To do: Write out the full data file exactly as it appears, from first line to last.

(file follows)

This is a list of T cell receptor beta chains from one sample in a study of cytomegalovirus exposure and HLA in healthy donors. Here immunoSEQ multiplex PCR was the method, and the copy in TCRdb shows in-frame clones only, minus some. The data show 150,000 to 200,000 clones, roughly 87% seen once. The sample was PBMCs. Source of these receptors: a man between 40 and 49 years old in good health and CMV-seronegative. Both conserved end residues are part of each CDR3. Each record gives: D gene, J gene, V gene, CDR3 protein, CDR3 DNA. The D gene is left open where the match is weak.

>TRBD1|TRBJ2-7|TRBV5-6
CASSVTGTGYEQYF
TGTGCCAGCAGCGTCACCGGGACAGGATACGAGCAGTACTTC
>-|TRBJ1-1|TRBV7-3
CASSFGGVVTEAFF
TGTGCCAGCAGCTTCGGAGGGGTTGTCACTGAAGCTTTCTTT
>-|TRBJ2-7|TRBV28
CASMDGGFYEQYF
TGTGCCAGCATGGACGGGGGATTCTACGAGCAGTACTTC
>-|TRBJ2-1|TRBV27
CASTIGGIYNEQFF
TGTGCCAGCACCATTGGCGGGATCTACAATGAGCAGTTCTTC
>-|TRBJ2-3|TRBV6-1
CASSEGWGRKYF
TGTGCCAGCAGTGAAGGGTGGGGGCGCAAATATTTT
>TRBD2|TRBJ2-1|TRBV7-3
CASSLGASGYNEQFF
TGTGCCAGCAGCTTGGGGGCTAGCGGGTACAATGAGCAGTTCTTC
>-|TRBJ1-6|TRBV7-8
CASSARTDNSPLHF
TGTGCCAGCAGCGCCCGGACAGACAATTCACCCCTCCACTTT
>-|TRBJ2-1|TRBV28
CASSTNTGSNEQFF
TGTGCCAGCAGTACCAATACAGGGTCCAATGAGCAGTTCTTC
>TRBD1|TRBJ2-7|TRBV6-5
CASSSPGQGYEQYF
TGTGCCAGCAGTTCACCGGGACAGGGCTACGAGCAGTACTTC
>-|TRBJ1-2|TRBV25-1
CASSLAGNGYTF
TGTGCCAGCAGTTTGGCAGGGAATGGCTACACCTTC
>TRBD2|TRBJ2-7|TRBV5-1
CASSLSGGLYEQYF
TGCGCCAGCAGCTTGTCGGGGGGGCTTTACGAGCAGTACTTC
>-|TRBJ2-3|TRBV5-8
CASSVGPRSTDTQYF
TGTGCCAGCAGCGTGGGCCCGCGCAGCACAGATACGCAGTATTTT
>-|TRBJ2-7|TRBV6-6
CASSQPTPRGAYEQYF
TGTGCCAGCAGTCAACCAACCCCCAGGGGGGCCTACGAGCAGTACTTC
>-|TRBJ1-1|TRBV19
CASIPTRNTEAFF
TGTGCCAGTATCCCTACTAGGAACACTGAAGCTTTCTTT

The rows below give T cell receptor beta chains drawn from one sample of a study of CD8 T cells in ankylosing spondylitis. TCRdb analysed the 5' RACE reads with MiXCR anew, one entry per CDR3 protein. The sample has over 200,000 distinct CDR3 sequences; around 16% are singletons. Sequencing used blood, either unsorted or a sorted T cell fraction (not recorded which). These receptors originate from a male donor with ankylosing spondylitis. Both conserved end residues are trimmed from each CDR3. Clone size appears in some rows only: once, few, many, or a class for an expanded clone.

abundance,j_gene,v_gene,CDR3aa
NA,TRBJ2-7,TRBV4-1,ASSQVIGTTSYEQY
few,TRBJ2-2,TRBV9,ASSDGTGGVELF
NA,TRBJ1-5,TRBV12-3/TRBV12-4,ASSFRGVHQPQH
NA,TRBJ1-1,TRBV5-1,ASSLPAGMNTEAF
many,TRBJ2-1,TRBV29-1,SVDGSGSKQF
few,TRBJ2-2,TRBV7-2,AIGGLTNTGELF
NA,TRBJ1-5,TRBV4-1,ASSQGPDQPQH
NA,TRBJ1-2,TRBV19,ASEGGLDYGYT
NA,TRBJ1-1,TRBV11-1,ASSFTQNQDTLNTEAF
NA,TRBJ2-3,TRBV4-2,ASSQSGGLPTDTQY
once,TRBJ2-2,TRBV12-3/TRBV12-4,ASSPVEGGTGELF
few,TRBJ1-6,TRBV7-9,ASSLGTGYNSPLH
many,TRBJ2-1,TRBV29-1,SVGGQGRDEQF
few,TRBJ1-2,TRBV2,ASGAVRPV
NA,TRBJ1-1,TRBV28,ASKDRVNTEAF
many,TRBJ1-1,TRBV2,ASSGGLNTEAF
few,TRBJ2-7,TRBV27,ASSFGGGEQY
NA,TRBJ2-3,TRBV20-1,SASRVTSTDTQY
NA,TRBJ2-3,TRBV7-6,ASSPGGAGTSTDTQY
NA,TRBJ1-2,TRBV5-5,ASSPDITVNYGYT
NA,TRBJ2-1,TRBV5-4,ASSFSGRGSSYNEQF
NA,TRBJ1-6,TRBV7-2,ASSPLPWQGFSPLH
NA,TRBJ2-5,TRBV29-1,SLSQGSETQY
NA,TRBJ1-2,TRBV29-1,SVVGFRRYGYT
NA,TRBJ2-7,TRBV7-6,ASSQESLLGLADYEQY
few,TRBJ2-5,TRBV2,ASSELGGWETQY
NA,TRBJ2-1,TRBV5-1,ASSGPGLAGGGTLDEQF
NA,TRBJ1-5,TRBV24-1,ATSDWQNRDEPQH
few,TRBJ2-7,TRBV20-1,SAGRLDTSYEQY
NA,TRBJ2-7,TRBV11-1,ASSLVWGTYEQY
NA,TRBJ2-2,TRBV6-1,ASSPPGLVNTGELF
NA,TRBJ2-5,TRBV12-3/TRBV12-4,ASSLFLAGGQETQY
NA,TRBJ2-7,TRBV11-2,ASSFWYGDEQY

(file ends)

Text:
This is a list of T cell receptor beta chains from one sample in a study of cytomegalovirus exposure and HLA in healthy donors. Here immunoSEQ multiplex PCR was the method, and the copy in TCRdb shows in-frame clones only, minus some. The data show 150,000 to 200,000 clones, roughly 87% seen once. The sample was PBMCs. Source of these receptors: a man between 40 and 49 years old in good health and CMV-seronegative. Both conserved end residues are part of each CDR3. Each record gives: D gene, J gene, V gene, CDR3 protein, CDR3 DNA. The D gene is left open where the match is weak.

>TRBD1|TRBJ2-7|TRBV5-6
CASSVTGTGYEQYF
TGTGCCAGCAGCGTCACCGGGACAGGATACGAGCAGTACTTC
>-|TRBJ1-1|TRBV7-3
CASSFGGVVTEAFF
TGTGCCAGCAGCTTCGGAGGGGTTGTCACTGAAGCTTTCTTT
>-|TRBJ2-7|TRBV28
CASMDGGFYEQYF
TGTGCCAGCATGGACGGGGGATTCTACGAGCAGTACTTC
>-|TRBJ2-1|TRBV27
CASTIGGIYNEQFF
TGTGCCAGCACCATTGGCGGGATCTACAATGAGCAGTTCTTC
>-|TRBJ2-3|TRBV6-1
CASSEGWGRKYF
TGTGCCAGCAGTGAAGGGTGGGGGCGCAAATATTTT
>TRBD2|TRBJ2-1|TRBV7-3
CASSLGASGYNEQFF
TGTGCCAGCAGCTTGGGGGCTAGCGGGTACAATGAGCAGTTCTTC
>-|TRBJ1-6|TRBV7-8
CASSARTDNSPLHF
TGTGCCAGCAGCGCCCGGACAGACAATTCACCCCTCCACTTT
>-|TRBJ2-1|TRBV28
CASSTNTGSNEQFF
TGTGCCAGCAGTACCAATACAGGGTCCAATGAGCAGTTCTTC
>TRBD1|TRBJ2-7|TRBV6-5
CASSSPGQGYEQYF
TGTGCCAGCAGTTCACCGGGACAGGGCTACGAGCAGTACTTC
>-|TRBJ1-2|TRBV25-1
CASSLAGNGYTF
TGTGCCAGCAGTTTGGCAGGGAATGGCTACACCTTC
>TRBD2|TRBJ2-7|TRBV5-1
CASSLSGGLYEQYF
TGCGCCAGCAGCTTGTCGGGGGGGCTTTACGAGCAGTACTTC
>-|TRBJ2-3|TRBV5-8
CASSVGPRSTDTQYF
TGTGCCAGCAGCGTGGGCCCGCGCAGCACAGATACGCAGTATTTT
>-|TRBJ2-7|TRBV6-6
CASSQPTPRGAYEQYF
TGTGCCAGCAGTCAACCAACCCCCAGGGGGGCCTACGAGCAGTACTTC
>-|TRBJ1-1|TRBV19
CASIPTRNTEAFF
TGTGCCAGTATCCCTACTAGGAACACTGAAGCTTTCTTT

The rows below give T cell receptor beta chains drawn from one sample of a study of CD8 T cells in ankylosing spondylitis. TCRdb analysed the 5' RACE reads with MiXCR anew, one entry per CDR3 protein. The sample has over 200,000 distinct CDR3 sequences; around 16% are singletons. Sequencing used blood, either unsorted or a sorted T cell fraction (not recorded which). These receptors originate from a male donor with ankylosing spondylitis. Both conserved end residues are trimmed from each CDR3. Clone size appears in some rows only: once, few, many, or a class for an expanded clone.

abundance,j_gene,v_gene,CDR3aa
NA,TRBJ2-7,TRBV4-1,ASSQVIGTTSYEQY
few,TRBJ2-2,TRBV9,ASSDGTGGVELF
NA,TRBJ1-5,TRBV12-3/TRBV12-4,ASSFRGVHQPQH
NA,TRBJ1-1,TRBV5-1,ASSLPAGMNTEAF
many,TRBJ2-1,TRBV29-1,SVDGSGSKQF
few,TRBJ2-2,TRBV7-2,AIGGLTNTGELF
NA,TRBJ1-5,TRBV4-1,ASSQGPDQPQH
NA,TRBJ1-2,TRBV19,ASEGGLDYGYT
NA,TRBJ1-1,TRBV11-1,ASSFTQNQDTLNTEAF
NA,TRBJ2-3,TRBV4-2,ASSQSGGLPTDTQY
once,TRBJ2-2,TRBV12-3/TRBV12-4,ASSPVEGGTGELF
few,TRBJ1-6,TRBV7-9,ASSLGTGYNSPLH
many,TRBJ2-1,TRBV29-1,SVGGQGRDEQF
few,TRBJ1-2,TRBV2,ASGAVRPV
NA,TRBJ1-1,TRBV28,ASKDRVNTEAF
many,TRBJ1-1,TRBV2,ASSGGLNTEAF
few,TRBJ2-7,TRBV27,ASSFGGGEQY
NA,TRBJ2-3,TRBV20-1,SASRVTSTDTQY
NA,TRBJ2-3,TRBV7-6,ASSPGGAGTSTDTQY
NA,TRBJ1-2,TRBV5-5,ASSPDITVNYGYT
NA,TRBJ2-1,TRBV5-4,ASSFSGRGSSYNEQF
NA,TRBJ1-6,TRBV7-2,ASSPLPWQGFSPLH
NA,TRBJ2-5,TRBV29-1,SLSQGSETQY
NA,TRBJ1-2,TRBV29-1,SVVGFRRYGYT
NA,TRBJ2-7,TRBV7-6,ASSQESLLGLADYEQY
few,TRBJ2-5,TRBV2,ASSELGGWETQY
NA,TRBJ2-1,TRBV5-1,ASSGPGLAGGGTLDEQF
NA,TRBJ1-5,TRBV24-1,ATSDWQNRDEPQH
few,TRBJ2-7,TRBV20-1,SAGRLDTSYEQY
NA,TRBJ2-7,TRBV11-1,ASSLVWGTYEQY
NA,TRBJ2-2,TRBV6-1,ASSPPGLVNTGELF
NA,TRBJ2-5,TRBV12-3/TRBV12-4,ASSLFLAGGQETQY
NA,TRBJ2-7,TRBV11-2,ASSFWYGDEQY